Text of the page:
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Recipe Examples

These are examples for what can be done with A-A-P recipes. This is not intended to teach you writing recipes, only a few things are explained. See the Aap manual for a verbose explanation. The tutorial is a good place to start learning Aap, it contains plenty of examples that are explained.

Short examples:
1. Compiling a program
2. Compiling two programs
3. Two variants of a program
4. Publishing a web site
5. A Ported application
6. Building on multiple platforms
7. Generating files
8. Version controlled sources
  Larger examples:
Building and instaling Exuberant Ctags
Maintaining a web site

1. Compiling a program

This recipe compiles the "myprog" program from C source files:
      :program myprog : main.c
The ":program" command specifies that a program is to be build. The first argument "myprog" is the name of the program. The file names after the colon are the source files. This is all that Aap needs to know to build a simple program.

The C compiler will be invoked with the default arguments. The choice of compiler and the arguments can be changed in the system or user configuration file. But mostly you do not need to change anything, the default setup is sufficient for simple programs.

Note that the list of files uses multiple lines. No special characters are needed for line continuation or termination of the list. The only requirement is that the lines have more indent than ":program".

There is no need to mention included header files, Aap finds them by inspecting the source files. The dependencies will be detected automatically. Thus if you change a header file, the source files that include this header file will be compiled.

On MS-Windows ".exe" will automatically be added to "myprog".

To install your program use this command:

    aap install PREFIX=/usr/
When there is no "install" target in the recipe, Aap will automatically generate one for you, using the file that the ":program" command generates. The PREFIX variable specifies the top directory to install to. The default is "/usr/local". For a program the "bin" subdirectory is used. The example will install "/usr/bin/myprog".

If you want to install on a remote machine set the DESTDIR variable to the URL of the root of the machine. Example:

    aap install DESTDIR=scp://
This tells Vim to install "myprog" to "scp://$PREFIX/bin/myprog". Obviously you need to have write permission in this directory!

The "uninstall", "clean" and "cleanALL" targets are also added automatically if you didn't specify one:

    aap uninstall      undo the install
    aap clean          clean up the generated files
    aap cleanALL       clean up all the generated files, signatures and log files
The "clean" target deletes the compiled program and intermediate files (the object files). "cleanALL" is rather drastic: it deletes all "AAPDIR" and "build-*" directories, also when they have not been generated by the recipe. Be careful with this!


2. Compiling two programs

This recipe compiles the "foo" and "bar" programs. Most sources files are in common while "foo.c" and "bar.c" are specific for each program.
      all: foo bar

      COMMON = main.c

      :program foo : $COMMON foo.c
      :program bar : $COMMON bar.c
The COMMON variable is used to avoid typing the list of files twice.

On MS-Windows the "foo.exe" and "bar.exe" programs will be build. Still, you can use the names without ".exe" in the first dependency. Aap remembers the unchanged name as an alias, so that the recipe is portable. In case you need it, the $EXESUF variable contains ".exe" on MS-Windows, on Unix it is empty.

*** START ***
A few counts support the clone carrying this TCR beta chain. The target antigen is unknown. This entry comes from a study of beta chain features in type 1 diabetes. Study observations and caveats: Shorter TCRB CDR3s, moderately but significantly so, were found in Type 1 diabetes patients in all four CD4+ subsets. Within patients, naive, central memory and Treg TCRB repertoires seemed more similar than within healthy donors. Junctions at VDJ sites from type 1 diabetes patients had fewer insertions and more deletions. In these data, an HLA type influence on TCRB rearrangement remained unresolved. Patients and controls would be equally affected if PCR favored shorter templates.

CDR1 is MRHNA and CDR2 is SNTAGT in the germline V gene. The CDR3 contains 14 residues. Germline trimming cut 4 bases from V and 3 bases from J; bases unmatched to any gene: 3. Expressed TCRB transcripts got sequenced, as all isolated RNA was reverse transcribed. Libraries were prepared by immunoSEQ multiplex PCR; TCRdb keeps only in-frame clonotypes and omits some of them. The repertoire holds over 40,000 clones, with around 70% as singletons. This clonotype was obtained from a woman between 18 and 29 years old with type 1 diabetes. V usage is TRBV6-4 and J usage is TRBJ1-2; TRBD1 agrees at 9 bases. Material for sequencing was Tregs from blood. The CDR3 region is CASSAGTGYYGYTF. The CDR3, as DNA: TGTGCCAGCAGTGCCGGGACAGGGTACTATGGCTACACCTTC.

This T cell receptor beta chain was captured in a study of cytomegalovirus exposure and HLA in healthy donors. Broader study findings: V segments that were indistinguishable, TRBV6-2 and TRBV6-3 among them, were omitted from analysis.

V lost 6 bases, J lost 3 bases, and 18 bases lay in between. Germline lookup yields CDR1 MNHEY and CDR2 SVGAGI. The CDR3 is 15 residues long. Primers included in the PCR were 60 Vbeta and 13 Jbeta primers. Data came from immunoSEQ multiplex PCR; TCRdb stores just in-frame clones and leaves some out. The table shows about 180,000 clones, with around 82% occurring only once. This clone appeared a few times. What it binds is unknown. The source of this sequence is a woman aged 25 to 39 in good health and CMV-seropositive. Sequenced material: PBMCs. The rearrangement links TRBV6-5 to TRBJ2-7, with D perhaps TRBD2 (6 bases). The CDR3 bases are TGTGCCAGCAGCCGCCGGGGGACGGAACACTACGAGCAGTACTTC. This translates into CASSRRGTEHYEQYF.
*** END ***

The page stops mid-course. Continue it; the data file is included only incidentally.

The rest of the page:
3. Two variants of a program

      :variant BUILD
             OPTIMIZE = 4
             target = myprog
	     OPTIMIZE = 0
             DEBUG = yes
             target = myprogd
      :program $target : main.c ui.c version.c
The BUILD variable is used to select between a "release" and a "debug" variant. The first one is the default. To build a debug variant use the command "aap BUILD=debug".

The "release" variant sets $OPTIMIZE to level 4. This means more than usual optimizing is done (the default is 2). This mostly results in the compiler being invoked with "-O4". For "debug" $DEBUG is set to "yes". This mostly results in the compiler being invoked with "-g". It also sets $OPTIMIZE to zero, which means no optimizing is done.

The object files for "release" and "debug" are stored separatly. If you do:

   aap BUILD=release
   aap BUILD=debug
   aap BUILD=release
You will see that the last command will not build anything. The results from the first command are still available.

To make it more interesting let's add another choice:
      :variant BUILD
             OPTIMIZE = 4
             target = myprog
             DEBUG = yes
             target = myprogd
      FILES = $BDIR/main$OBJSUF $BDIR/version$OBJSUF
      GUI ?= gtk
      :variant GUI
             FILES += motif.c
             FILES += gtk.c

      :program $target : $FILES ui.c
The GUI variant selects between "console", "motif" and "gtk". The default is explictly set to "gtk". To use Motif use "aap GUI=motif".

Combining the two variant choices you can build six versions of the program. For each version a different build directory is used, there is no need to delete all intermediate files when selecting another variant.

The value of $BDIR is the build directory. Aap sets it such that for each variant a different build directory is used. In the example the value of $BDIR is used in between the two variants. This means it does depend on the first variant, but not the second one. By specifying that the "main" and "version" object files are in this directory, they will be common for all GUI variants. This reduces the number of situations these two files need to be compiled.

The value of $OBJSUF is ".obj" on MS-Windows and ".o" on Unix. This makes the recipe portable.